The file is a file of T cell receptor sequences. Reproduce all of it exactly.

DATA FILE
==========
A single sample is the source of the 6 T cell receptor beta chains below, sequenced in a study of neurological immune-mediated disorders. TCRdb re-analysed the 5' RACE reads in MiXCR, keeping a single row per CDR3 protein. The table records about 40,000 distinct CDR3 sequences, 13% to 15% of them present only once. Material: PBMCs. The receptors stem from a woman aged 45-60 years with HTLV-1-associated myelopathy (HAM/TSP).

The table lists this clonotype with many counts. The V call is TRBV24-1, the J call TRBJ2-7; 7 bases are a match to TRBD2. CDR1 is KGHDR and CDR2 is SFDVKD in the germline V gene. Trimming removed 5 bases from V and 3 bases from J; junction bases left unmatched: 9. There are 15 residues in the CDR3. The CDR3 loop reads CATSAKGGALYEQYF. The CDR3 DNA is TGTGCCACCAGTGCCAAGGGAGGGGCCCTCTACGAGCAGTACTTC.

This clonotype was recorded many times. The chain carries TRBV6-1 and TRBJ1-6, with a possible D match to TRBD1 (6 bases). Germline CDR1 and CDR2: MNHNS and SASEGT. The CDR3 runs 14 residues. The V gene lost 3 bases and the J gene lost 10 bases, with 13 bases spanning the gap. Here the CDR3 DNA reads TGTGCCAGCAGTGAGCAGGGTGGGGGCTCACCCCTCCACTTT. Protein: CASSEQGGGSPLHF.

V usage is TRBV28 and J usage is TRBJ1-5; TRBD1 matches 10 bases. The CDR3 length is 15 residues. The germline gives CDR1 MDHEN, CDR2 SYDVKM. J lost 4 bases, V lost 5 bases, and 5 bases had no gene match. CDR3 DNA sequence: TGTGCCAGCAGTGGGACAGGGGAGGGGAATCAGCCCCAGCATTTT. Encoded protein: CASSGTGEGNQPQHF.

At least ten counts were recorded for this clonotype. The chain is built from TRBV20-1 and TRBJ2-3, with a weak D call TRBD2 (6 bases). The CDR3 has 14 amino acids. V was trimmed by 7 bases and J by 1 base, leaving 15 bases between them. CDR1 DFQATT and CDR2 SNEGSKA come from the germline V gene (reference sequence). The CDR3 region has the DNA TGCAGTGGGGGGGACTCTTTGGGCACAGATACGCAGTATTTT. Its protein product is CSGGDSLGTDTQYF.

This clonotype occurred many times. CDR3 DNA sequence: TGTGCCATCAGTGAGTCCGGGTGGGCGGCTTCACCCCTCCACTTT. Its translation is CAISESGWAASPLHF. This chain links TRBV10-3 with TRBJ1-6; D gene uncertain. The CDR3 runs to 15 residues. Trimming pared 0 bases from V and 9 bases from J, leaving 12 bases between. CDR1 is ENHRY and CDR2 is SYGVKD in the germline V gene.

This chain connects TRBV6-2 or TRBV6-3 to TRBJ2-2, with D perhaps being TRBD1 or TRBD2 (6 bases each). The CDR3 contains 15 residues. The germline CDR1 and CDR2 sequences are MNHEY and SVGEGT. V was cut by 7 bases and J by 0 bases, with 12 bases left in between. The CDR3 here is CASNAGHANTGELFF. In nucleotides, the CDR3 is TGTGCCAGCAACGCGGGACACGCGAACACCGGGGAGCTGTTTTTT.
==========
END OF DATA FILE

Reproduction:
A single sample is the source of the 6 T cell receptor beta chains below, sequenced in a study of neurological immune-mediated disorders. TCRdb re-analysed the 5' RACE reads in MiXCR, keeping a single row per CDR3 protein. The table records about 40,000 distinct CDR3 sequences, 13% to 15% of them present only once. Material: PBMCs. The receptors stem from a woman aged 45-60 years with HTLV-1-associated myelopathy (HAM/TSP).

The table lists this clonotype with many counts. The V call is TRBV24-1, the J call TRBJ2-7; 7 bases are a match to TRBD2. CDR1 is KGHDR and CDR2 is SFDVKD in the germline V gene. Trimming removed 5 bases from V and 3 bases from J; junction bases left unmatched: 9. There are 15 residues in the CDR3. The CDR3 loop reads CATSAKGGALYEQYF. The CDR3 DNA is TGTGCCACCAGTGCCAAGGGAGGGGCCCTCTACGAGCAGTACTTC.

This clonotype was recorded many times. The chain carries TRBV6-1 and TRBJ1-6, with a possible D match to TRBD1 (6 bases). Germline CDR1 and CDR2: MNHNS and SASEGT. The CDR3 runs 14 residues. The V gene lost 3 bases and the J gene lost 10 bases, with 13 bases spanning the gap. Here the CDR3 DNA reads TGTGCCAGCAGTGAGCAGGGTGGGGGCTCACCCCTCCACTTT. Protein: CASSEQGGGSPLHF.

V usage is TRBV28 and J usage is TRBJ1-5; TRBD1 matches 10 bases. The CDR3 length is 15 residues. The germline gives CDR1 MDHEN, CDR2 SYDVKM. J lost 4 bases, V lost 5 bases, and 5 bases had no gene match. CDR3 DNA sequence: TGTGCCAGCAGTGGGACAGGGGAGGGGAATCAGCCCCAGCATTTT. Encoded protein: CASSGTGEGNQPQHF.

At least ten counts were recorded for this clonotype. The chain is built from TRBV20-1 and TRBJ2-3, with a weak D call TRBD2 (6 bases). The CDR3 has 14 amino acids. V was trimmed by 7 bases and J by 1 base, leaving 15 bases between them. CDR1 DFQATT and CDR2 SNEGSKA come from the germline V gene (reference sequence). The CDR3 region has the DNA TGCAGTGGGGGGGACTCTTTGGGCACAGATACGCAGTATTTT. Its protein product is CSGGDSLGTDTQYF.

This clonotype occurred many times. CDR3 DNA sequence: TGTGCCATCAGTGAGTCCGGGTGGGCGGCTTCACCCCTCCACTTT. Its translation is CAISESGWAASPLHF. This chain links TRBV10-3 with TRBJ1-6; D gene uncertain. The CDR3 runs to 15 residues. Trimming pared 0 bases from V and 9 bases from J, leaving 12 bases between. CDR1 is ENHRY and CDR2 is SYGVKD in the germline V gene.

This chain connects TRBV6-2 or TRBV6-3 to TRBJ2-2, with D perhaps being TRBD1 or TRBD2 (6 bases each). The CDR3 contains 15 residues. The germline CDR1 and CDR2 sequences are MNHEY and SVGEGT. V was cut by 7 bases and J by 0 bases, with 12 bases left in between. The CDR3 here is CASNAGHANTGELFF. In nucleotides, the CDR3 is TGTGCCAGCAACGCGGGACACGCGAACACCGGGGAGCTGTTTTTT.